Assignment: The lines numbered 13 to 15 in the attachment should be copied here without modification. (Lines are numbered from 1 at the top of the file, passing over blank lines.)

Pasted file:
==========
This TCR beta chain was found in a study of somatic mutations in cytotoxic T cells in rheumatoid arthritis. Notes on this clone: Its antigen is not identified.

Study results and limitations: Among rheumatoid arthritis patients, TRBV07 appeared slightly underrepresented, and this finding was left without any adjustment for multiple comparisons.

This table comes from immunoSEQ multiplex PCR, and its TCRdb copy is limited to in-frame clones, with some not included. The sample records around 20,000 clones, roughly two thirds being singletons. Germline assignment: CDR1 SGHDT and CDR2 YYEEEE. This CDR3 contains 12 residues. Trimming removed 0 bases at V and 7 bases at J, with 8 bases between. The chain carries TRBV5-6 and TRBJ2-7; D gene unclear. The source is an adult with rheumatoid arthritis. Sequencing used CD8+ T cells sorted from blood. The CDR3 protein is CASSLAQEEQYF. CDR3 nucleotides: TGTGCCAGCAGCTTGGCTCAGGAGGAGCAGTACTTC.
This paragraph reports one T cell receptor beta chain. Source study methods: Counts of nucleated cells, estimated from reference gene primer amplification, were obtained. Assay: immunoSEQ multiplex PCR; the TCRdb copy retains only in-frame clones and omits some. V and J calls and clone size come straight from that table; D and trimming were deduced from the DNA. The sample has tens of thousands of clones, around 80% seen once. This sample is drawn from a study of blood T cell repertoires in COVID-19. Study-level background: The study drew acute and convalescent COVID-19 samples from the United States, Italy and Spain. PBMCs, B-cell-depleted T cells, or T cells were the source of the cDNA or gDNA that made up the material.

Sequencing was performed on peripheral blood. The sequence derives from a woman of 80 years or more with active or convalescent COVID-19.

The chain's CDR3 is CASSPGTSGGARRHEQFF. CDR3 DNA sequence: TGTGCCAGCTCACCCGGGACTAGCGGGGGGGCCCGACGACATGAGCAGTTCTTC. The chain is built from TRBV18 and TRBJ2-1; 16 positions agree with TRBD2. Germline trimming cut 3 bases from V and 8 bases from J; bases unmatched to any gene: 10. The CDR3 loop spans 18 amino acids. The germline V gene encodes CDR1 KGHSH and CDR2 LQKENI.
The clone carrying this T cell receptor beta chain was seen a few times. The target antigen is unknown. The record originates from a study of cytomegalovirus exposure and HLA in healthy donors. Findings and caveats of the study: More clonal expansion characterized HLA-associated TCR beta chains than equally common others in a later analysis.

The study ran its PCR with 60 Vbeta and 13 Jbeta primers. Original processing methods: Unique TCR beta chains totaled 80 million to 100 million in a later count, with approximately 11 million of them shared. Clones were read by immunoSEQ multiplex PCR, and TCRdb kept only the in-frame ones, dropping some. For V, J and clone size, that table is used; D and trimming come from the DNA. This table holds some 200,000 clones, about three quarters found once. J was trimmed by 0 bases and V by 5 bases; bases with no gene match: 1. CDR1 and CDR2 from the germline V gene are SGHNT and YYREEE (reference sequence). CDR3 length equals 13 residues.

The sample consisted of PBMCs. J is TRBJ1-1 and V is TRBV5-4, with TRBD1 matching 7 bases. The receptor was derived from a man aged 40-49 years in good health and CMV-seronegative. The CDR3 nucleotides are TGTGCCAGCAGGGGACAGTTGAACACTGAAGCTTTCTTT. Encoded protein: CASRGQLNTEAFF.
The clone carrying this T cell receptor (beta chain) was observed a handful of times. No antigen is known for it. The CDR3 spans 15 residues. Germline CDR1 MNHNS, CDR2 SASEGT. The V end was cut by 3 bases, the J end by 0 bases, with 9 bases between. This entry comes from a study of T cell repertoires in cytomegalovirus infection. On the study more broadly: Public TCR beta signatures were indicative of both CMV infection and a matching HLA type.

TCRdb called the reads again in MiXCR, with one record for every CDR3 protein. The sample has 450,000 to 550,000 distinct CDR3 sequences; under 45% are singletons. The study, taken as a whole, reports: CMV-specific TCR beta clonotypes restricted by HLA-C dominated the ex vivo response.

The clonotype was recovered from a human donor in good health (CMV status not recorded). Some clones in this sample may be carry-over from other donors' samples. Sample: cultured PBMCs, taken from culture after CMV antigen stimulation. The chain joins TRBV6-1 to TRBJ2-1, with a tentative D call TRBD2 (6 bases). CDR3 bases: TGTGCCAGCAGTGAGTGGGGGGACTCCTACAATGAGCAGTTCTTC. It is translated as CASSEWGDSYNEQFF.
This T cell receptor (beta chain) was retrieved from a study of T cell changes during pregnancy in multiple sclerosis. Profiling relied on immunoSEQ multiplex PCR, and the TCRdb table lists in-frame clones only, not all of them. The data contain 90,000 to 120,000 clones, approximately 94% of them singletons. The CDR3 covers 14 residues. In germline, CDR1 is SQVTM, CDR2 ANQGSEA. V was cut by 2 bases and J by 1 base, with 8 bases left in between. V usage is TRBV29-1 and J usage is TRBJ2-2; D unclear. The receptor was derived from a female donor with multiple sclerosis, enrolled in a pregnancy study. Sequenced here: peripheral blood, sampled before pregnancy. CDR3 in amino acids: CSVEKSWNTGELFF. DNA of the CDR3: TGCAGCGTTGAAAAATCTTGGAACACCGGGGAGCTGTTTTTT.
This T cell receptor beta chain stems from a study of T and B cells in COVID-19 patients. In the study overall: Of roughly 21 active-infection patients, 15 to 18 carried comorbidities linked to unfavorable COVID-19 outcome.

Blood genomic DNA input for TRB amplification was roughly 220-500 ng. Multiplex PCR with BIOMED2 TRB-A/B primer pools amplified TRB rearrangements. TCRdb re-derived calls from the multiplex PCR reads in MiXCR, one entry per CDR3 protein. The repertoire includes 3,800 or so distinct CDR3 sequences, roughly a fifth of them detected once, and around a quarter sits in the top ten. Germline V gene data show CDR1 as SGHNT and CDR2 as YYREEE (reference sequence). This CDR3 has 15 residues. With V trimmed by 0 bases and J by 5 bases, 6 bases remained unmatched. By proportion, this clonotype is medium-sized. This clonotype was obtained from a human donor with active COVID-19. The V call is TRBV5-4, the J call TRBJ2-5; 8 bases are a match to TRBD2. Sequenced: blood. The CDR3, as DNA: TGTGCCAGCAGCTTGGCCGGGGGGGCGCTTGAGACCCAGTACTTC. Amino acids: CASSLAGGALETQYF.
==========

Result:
This T cell receptor (beta chain) was retrieved from a study of T cell changes during pregnancy in multiple sclerosis. Profiling relied on immunoSEQ multiplex PCR, and the TCRdb table lists in-frame clones only, not all of them. The data contain 90,000 to 120,000 clones, approximately 94% of them singletons. The CDR3 covers 14 residues. In germline, CDR1 is SQVTM, CDR2 ANQGSEA. V was cut by 2 bases and J by 1 base, with 8 bases left in between. V usage is TRBV29-1 and J usage is TRBJ2-2; D unclear. The receptor was derived from a female donor with multiple sclerosis, enrolled in a pregnancy study. Sequenced here: peripheral blood, sampled before pregnancy. CDR3 in amino acids: CSVEKSWNTGELFF. DNA of the CDR3: TGCAGCGTTGAAAAATCTTGGAACACCGGGGAGCTGTTTTTT.
This T cell receptor beta chain stems from a study of T and B cells in COVID-19 patients. In the study overall: Of roughly 21 active-infection patients, 15 to 18 carried comorbidities linked to unfavorable COVID-19 outcome.

Blood genomic DNA input for TRB amplification was roughly 220-500 ng. Multiplex PCR with BIOMED2 TRB-A/B primer pools amplified TRB rearrangements. TCRdb re-derived calls from the multiplex PCR reads in MiXCR, one entry per CDR3 protein. The repertoire includes 3,800 or so distinct CDR3 sequences, roughly a fifth of them detected once, and around a quarter sits in the top ten. Germline V gene data show CDR1 as SGHNT and CDR2 as YYREEE (reference sequence). This CDR3 has 15 residues. With V trimmed by 0 bases and J by 5 bases, 6 bases remained unmatched. By proportion, this clonotype is medium-sized. This clonotype was obtained from a human donor with active COVID-19. The V call is TRBV5-4, the J call TRBJ2-5; 8 bases are a match to TRBD2. Sequenced: blood. The CDR3, as DNA: TGTGCCAGCAGCTTGGCCGGGGGGGCGCTTGAGACCCAGTACTTC. Amino acids: CASSLAGGALETQYF.